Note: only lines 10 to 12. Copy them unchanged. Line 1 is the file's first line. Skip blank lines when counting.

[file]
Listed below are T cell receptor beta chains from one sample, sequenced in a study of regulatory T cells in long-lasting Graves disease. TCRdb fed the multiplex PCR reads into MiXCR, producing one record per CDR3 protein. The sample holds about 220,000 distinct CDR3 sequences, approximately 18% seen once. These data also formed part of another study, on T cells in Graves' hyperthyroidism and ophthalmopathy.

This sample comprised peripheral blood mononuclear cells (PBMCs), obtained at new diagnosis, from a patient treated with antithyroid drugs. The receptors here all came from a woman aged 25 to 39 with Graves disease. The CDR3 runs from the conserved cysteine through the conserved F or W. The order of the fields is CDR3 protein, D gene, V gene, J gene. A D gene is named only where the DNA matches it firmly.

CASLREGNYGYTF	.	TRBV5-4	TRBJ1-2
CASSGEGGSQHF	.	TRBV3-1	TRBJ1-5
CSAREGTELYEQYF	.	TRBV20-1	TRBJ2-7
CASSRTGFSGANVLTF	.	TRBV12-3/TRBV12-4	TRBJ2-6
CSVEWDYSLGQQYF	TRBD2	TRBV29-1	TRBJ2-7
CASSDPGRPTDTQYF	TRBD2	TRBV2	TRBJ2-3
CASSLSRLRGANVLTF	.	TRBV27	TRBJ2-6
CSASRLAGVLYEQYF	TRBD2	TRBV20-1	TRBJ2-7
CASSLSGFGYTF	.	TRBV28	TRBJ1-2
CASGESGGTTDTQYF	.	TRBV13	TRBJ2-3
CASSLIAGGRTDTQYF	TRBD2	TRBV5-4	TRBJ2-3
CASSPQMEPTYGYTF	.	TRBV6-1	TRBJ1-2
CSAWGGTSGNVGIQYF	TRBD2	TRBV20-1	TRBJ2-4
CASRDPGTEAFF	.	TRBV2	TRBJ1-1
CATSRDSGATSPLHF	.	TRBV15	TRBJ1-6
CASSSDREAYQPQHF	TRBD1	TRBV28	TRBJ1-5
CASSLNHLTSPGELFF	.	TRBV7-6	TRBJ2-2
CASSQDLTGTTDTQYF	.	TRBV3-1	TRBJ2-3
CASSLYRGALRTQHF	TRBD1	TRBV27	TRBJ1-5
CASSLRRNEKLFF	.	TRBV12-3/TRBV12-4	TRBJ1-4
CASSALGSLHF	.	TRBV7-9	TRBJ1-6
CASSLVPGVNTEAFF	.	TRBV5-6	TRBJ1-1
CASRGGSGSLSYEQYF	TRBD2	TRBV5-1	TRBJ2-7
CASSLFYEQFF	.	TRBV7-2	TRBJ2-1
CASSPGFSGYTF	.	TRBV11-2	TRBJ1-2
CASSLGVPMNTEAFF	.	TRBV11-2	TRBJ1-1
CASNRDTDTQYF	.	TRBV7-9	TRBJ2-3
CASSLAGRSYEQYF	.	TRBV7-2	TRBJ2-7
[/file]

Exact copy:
CSASRLAGVLYEQYF	TRBD2	TRBV20-1	TRBJ2-7
CASSLSGFGYTF	.	TRBV28	TRBJ1-2
CASGESGGTTDTQYF	.	TRBV13	TRBJ2-3